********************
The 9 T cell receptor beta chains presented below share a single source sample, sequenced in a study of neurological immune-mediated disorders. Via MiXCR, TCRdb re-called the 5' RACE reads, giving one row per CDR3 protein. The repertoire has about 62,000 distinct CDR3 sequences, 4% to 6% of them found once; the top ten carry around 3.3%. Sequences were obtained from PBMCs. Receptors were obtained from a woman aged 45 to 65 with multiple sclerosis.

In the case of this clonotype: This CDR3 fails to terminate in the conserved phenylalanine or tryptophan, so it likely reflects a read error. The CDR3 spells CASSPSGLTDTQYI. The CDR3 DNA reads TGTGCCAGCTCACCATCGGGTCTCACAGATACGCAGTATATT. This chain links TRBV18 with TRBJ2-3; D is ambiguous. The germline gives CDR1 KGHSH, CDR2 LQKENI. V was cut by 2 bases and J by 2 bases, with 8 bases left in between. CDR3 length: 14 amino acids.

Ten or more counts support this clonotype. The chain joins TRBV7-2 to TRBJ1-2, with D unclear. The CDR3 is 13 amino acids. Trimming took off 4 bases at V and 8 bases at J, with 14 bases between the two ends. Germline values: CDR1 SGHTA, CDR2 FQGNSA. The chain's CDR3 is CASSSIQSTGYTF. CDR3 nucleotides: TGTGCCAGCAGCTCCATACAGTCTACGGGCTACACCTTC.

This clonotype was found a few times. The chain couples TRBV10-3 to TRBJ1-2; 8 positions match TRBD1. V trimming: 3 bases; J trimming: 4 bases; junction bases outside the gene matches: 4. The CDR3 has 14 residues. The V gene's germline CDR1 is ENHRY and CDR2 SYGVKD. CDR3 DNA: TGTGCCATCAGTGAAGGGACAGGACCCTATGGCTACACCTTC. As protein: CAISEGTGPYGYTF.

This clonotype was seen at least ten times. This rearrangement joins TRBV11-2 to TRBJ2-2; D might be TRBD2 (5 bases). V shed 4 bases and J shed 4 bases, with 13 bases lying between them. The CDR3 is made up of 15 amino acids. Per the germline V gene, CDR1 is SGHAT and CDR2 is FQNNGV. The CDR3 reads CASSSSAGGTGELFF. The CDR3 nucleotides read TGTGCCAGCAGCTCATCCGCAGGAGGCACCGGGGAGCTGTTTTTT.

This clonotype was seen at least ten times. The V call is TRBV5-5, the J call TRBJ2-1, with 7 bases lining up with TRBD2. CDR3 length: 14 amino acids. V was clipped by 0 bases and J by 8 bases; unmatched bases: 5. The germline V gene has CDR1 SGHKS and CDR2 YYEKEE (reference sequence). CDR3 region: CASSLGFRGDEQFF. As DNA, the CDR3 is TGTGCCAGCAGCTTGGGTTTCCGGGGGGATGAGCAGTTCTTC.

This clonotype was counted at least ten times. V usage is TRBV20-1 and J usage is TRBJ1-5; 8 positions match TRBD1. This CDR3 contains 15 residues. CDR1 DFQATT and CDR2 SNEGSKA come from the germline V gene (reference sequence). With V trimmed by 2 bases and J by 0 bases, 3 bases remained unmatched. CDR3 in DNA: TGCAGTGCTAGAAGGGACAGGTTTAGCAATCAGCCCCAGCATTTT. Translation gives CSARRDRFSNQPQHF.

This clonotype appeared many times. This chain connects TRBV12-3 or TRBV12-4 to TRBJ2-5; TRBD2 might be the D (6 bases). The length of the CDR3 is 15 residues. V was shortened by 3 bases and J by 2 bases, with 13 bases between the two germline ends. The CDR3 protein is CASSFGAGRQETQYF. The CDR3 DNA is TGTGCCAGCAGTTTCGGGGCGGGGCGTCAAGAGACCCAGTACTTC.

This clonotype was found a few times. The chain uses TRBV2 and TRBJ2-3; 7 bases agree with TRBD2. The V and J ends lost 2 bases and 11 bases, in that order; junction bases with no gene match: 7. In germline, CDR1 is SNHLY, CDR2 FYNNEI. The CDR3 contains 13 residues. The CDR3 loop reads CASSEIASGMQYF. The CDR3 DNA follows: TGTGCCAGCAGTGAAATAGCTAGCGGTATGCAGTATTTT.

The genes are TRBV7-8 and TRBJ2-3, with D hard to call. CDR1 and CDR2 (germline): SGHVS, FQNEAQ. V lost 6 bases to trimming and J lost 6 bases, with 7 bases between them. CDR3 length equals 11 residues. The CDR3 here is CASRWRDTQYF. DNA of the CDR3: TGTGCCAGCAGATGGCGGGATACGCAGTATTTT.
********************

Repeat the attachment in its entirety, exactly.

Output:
The 9 T cell receptor beta chains presented below share a single source sample, sequenced in a study of neurological immune-mediated disorders. Via MiXCR, TCRdb re-called the 5' RACE reads, giving one row per CDR3 protein. The repertoire has about 62,000 distinct CDR3 sequences, 4% to 6% of them found once; the top ten carry around 3.3%. Sequences were obtained from PBMCs. Receptors were obtained from a woman aged 45 to 65 with multiple sclerosis.

In the case of this clonotype: This CDR3 fails to terminate in the conserved phenylalanine or tryptophan, so it likely reflects a read error. The CDR3 spells CASSPSGLTDTQYI. The CDR3 DNA reads TGTGCCAGCTCACCATCGGGTCTCACAGATACGCAGTATATT. This chain links TRBV18 with TRBJ2-3; D is ambiguous. The germline gives CDR1 KGHSH, CDR2 LQKENI. V was cut by 2 bases and J by 2 bases, with 8 bases left in between. CDR3 length: 14 amino acids.

Ten or more counts support this clonotype. The chain joins TRBV7-2 to TRBJ1-2, with D unclear. The CDR3 is 13 amino acids. Trimming took off 4 bases at V and 8 bases at J, with 14 bases between the two ends. Germline values: CDR1 SGHTA, CDR2 FQGNSA. The chain's CDR3 is CASSSIQSTGYTF. CDR3 nucleotides: TGTGCCAGCAGCTCCATACAGTCTACGGGCTACACCTTC.

This clonotype was found a few times. The chain couples TRBV10-3 to TRBJ1-2; 8 positions match TRBD1. V trimming: 3 bases; J trimming: 4 bases; junction bases outside the gene matches: 4. The CDR3 has 14 residues. The V gene's germline CDR1 is ENHRY and CDR2 SYGVKD. CDR3 DNA: TGTGCCATCAGTGAAGGGACAGGACCCTATGGCTACACCTTC. As protein: CAISEGTGPYGYTF.

This clonotype was seen at least ten times. This rearrangement joins TRBV11-2 to TRBJ2-2; D might be TRBD2 (5 bases). V shed 4 bases and J shed 4 bases, with 13 bases lying between them. The CDR3 is made up of 15 amino acids. Per the germline V gene, CDR1 is SGHAT and CDR2 is FQNNGV. The CDR3 reads CASSSSAGGTGELFF. The CDR3 nucleotides read TGTGCCAGCAGCTCATCCGCAGGAGGCACCGGGGAGCTGTTTTTT.

This clonotype was seen at least ten times. The V call is TRBV5-5, the J call TRBJ2-1, with 7 bases lining up with TRBD2. CDR3 length: 14 amino acids. V was clipped by 0 bases and J by 8 bases; unmatched bases: 5. The germline V gene has CDR1 SGHKS and CDR2 YYEKEE (reference sequence). CDR3 region: CASSLGFRGDEQFF. As DNA, the CDR3 is TGTGCCAGCAGCTTGGGTTTCCGGGGGGATGAGCAGTTCTTC.

This clonotype was counted at least ten times. V usage is TRBV20-1 and J usage is TRBJ1-5; 8 positions match TRBD1. This CDR3 contains 15 residues. CDR1 DFQATT and CDR2 SNEGSKA come from the germline V gene (reference sequence). With V trimmed by 2 bases and J by 0 bases, 3 bases remained unmatched. CDR3 in DNA: TGCAGTGCTAGAAGGGACAGGTTTAGCAATCAGCCCCAGCATTTT. Translation gives CSARRDRFSNQPQHF.

This clonotype appeared many times. This chain connects TRBV12-3 or TRBV12-4 to TRBJ2-5; TRBD2 might be the D (6 bases). The length of the CDR3 is 15 residues. V was shortened by 3 bases and J by 2 bases, with 13 bases between the two germline ends. The CDR3 protein is CASSFGAGRQETQYF. The CDR3 DNA is TGTGCCAGCAGTTTCGGGGCGGGGCGTCAAGAGACCCAGTACTTC.

This clonotype was found a few times. The chain uses TRBV2 and TRBJ2-3; 7 bases agree with TRBD2. The V and J ends lost 2 bases and 11 bases, in that order; junction bases with no gene match: 7. In germline, CDR1 is SNHLY, CDR2 FYNNEI. The CDR3 contains 13 residues. The CDR3 loop reads CASSEIASGMQYF. The CDR3 DNA follows: TGTGCCAGCAGTGAAATAGCTAGCGGTATGCAGTATTTT.

The genes are TRBV7-8 and TRBJ2-3, with D hard to call. CDR1 and CDR2 (germline): SGHVS, FQNEAQ. V lost 6 bases to trimming and J lost 6 bases, with 7 bases between them. CDR3 length equals 11 residues. The CDR3 here is CASRWRDTQYF. DNA of the CDR3: TGTGCCAGCAGATGGCGGGATACGCAGTATTTT.